When it runs properly and well, security is usually invisible – how often do you actually notice the screening at the airport, for example? Bryan acknowledges that probably the most contentious area is in crowd control (especially the outdated term ‘bouncer’) in volatile environments often involving alcohol and drugs, where staff are often seen as being heavy-handed. “This area of the industry has tended to colour the views of people about security in general,” he explains. (What rarely makes the headlines is the rate of injury of the security staff; guards and security officers are the highest claiming occupations for work related violence – higher than prison officers and police. They are consistently among the highest risk groups for occupational homicide along with police, according to a report from the Australian Research Council.)

But those who work in similar fields know the good work being done by skilled operators. Police forces, for instance, often rely on private security for their electronic security needs and in some instances to perform ‘meet and greet’ concierge duties. ASIAL members also provide guarding and electronic security services to detention centres around Australia, along with courts, hospitals, aviation and maritime facilities.

With few exceptions, security personnel are unarmed and have no special powers. Bryan feels the level of protection afforded by the law is generally about right; his members are not lobbying for wider shelter. What concerns the industry more is the challenge of recruiting staff of the right calibre, especially in Western Australia, “where it is difficult to find quality people because they have all gone north, where they can earn a lot more money.” But a well-trained person is able to handle a breadth of situations. “Instead of using physical force, they can use negotiation, which they are trained to do to get out of a situation or prevent it from escalating. But it’s definitely getting harder to find good people.”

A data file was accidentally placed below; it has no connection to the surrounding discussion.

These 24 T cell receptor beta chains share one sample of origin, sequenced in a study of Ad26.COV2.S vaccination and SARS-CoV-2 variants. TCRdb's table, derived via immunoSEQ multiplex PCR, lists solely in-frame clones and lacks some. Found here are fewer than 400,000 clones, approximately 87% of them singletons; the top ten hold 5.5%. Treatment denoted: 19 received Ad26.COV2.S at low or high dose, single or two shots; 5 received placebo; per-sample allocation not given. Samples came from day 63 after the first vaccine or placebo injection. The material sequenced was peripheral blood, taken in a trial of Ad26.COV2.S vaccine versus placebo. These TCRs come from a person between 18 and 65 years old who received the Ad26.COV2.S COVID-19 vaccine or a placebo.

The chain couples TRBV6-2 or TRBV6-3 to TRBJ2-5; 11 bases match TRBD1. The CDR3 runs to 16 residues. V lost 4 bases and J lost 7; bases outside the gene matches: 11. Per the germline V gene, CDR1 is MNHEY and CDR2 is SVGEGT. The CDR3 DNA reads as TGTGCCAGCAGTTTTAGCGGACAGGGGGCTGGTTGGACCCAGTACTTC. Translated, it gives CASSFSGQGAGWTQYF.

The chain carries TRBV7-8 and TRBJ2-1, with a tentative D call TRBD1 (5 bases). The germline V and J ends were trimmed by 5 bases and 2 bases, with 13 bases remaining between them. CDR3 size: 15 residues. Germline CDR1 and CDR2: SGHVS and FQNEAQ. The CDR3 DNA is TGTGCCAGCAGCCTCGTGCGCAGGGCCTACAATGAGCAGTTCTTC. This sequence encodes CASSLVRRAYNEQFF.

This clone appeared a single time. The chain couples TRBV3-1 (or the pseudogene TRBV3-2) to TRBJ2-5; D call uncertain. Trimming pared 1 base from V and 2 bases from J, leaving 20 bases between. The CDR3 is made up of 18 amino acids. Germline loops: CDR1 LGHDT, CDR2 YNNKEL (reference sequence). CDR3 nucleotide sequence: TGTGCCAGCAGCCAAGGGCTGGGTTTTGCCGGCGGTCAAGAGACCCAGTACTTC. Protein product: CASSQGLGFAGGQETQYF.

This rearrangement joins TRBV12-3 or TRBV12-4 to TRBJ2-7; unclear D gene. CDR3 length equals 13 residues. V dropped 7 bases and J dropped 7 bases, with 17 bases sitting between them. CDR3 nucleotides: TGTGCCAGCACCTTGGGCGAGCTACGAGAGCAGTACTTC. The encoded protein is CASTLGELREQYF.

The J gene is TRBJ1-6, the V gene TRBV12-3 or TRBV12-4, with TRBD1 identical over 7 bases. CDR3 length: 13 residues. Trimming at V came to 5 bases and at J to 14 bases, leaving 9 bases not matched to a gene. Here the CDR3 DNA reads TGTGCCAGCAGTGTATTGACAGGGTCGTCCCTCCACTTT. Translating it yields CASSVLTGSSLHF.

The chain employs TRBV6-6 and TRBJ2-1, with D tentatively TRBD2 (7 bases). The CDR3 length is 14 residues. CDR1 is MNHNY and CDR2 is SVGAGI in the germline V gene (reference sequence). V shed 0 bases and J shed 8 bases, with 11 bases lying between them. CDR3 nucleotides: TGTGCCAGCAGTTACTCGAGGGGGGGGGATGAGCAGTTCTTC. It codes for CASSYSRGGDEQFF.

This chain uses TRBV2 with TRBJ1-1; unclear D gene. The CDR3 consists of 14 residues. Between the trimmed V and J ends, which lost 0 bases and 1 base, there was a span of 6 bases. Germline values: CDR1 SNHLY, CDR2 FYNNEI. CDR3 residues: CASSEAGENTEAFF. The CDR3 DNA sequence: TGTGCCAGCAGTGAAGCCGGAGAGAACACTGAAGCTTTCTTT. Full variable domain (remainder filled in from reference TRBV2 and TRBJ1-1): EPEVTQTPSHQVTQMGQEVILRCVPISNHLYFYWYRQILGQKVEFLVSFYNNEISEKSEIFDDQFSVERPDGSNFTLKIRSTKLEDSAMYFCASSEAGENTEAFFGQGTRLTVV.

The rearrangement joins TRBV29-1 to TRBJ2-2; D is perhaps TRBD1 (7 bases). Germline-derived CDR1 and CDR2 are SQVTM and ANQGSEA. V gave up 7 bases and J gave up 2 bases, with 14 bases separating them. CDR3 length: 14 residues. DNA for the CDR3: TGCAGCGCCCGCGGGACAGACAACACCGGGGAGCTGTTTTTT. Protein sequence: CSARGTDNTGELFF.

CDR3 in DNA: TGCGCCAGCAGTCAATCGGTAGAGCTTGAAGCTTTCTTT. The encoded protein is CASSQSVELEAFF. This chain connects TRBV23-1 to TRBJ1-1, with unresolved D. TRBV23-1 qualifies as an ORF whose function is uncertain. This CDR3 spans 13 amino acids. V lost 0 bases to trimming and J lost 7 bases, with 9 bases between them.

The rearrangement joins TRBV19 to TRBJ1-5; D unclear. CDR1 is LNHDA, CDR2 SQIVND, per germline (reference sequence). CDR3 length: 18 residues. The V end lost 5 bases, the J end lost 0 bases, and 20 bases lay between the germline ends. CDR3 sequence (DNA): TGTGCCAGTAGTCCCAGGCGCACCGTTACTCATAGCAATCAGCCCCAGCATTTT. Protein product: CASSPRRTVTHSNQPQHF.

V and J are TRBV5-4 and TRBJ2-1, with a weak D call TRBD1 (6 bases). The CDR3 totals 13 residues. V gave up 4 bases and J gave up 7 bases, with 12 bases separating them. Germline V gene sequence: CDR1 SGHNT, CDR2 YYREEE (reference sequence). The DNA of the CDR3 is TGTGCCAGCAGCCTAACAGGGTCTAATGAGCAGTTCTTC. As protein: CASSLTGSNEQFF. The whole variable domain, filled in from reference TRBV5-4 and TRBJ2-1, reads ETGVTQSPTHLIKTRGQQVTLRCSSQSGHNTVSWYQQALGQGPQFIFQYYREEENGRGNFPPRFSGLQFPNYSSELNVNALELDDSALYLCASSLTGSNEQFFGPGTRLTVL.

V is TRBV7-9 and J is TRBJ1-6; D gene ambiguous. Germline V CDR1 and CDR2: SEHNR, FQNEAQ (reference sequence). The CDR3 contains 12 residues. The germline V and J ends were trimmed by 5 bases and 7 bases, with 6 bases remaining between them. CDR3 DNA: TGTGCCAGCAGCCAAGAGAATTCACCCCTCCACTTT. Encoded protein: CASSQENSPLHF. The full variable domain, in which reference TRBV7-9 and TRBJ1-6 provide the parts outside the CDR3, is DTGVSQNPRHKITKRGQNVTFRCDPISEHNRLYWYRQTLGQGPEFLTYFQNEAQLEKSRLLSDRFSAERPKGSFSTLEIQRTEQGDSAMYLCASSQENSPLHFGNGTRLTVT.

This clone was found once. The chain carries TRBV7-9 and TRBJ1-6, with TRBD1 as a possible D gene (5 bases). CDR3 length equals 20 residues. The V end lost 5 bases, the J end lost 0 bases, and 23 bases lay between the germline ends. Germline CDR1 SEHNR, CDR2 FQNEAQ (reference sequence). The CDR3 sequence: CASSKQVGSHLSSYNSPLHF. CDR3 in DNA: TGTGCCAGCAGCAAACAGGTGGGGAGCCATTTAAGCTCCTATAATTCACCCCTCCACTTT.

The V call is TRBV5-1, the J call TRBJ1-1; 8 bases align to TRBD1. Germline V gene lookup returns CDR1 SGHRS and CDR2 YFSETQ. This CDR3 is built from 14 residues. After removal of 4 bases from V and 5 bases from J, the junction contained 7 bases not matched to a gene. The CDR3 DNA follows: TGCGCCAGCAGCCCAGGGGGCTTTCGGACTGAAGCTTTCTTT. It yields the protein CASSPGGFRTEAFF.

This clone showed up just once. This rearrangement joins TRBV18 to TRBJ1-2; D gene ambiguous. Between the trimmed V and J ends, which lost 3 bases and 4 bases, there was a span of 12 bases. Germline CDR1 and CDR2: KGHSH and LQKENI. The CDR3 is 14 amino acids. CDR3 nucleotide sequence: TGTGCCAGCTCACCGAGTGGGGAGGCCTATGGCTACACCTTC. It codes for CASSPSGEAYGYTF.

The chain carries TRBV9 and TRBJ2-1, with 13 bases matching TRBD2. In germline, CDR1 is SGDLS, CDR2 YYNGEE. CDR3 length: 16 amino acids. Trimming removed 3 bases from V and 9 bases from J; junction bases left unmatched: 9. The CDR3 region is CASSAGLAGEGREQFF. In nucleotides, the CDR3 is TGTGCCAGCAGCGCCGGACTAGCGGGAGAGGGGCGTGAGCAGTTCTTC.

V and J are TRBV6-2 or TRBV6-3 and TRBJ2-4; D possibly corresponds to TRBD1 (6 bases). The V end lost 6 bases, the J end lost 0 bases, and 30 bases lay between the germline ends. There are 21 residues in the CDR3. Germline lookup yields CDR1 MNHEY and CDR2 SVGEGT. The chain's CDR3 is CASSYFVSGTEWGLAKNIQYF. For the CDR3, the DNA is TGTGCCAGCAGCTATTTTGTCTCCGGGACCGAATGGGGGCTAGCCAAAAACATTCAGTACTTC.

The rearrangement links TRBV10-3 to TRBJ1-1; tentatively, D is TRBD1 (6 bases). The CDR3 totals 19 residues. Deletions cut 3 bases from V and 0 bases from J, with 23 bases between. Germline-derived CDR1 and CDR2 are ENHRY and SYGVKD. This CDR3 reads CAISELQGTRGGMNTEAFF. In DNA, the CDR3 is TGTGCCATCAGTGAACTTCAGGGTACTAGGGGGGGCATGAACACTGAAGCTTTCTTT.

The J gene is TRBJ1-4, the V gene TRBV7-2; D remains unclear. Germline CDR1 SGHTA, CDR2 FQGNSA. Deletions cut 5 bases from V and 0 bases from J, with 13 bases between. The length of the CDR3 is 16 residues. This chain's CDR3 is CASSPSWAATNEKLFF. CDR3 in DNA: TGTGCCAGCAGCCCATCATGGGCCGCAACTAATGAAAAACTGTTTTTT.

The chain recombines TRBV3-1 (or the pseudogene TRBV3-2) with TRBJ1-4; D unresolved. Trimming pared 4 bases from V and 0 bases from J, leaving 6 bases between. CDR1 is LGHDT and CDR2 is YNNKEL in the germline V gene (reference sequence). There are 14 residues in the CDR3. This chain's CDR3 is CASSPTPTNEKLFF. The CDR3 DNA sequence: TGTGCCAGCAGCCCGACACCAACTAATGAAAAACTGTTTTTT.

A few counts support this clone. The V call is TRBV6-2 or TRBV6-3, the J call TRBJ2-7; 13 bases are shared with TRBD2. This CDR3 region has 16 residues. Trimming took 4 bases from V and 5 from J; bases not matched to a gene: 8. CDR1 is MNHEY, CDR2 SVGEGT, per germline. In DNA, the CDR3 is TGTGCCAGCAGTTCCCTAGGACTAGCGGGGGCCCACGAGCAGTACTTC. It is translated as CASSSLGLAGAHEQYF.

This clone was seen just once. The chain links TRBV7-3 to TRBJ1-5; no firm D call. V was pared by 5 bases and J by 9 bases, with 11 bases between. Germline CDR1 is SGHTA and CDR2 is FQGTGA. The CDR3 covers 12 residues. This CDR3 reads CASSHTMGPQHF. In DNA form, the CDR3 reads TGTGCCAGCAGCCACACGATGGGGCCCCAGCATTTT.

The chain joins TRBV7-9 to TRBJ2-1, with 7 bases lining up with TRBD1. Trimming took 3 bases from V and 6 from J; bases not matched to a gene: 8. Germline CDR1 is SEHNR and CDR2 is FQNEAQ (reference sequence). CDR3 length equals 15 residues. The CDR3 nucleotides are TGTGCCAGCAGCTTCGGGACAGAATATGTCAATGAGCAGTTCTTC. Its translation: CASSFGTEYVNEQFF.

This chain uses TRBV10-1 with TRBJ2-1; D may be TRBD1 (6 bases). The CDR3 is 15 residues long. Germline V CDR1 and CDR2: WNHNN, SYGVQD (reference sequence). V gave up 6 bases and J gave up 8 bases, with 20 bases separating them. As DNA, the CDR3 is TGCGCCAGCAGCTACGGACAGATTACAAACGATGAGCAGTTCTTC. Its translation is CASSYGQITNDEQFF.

The shortage of skilled technicians is set to get more acute, since the industry is growing at a rapid rate. To address this shortfall, ASIAL has established the Security Technician Certification program (www.securitytechniciancertification.com.au) to provide a career pathway for technicians.

Developments such as the NBN will pose significant challenges as well as opportunities, rendering obsolete some alarm systems, for example, that have been in place for many years and depend on copper wire. Copper to fibre is a similar migration to that from analogue to digital, and live video streaming will be much easier on broadband, transforming the monitoring capabilities of a client’s home or business. Advanced software together with more power in the networks mean the possibility of automatic monitoring systems that can ‘look’ for the presence or absence of some element of a video picture – for example, when using video analytics.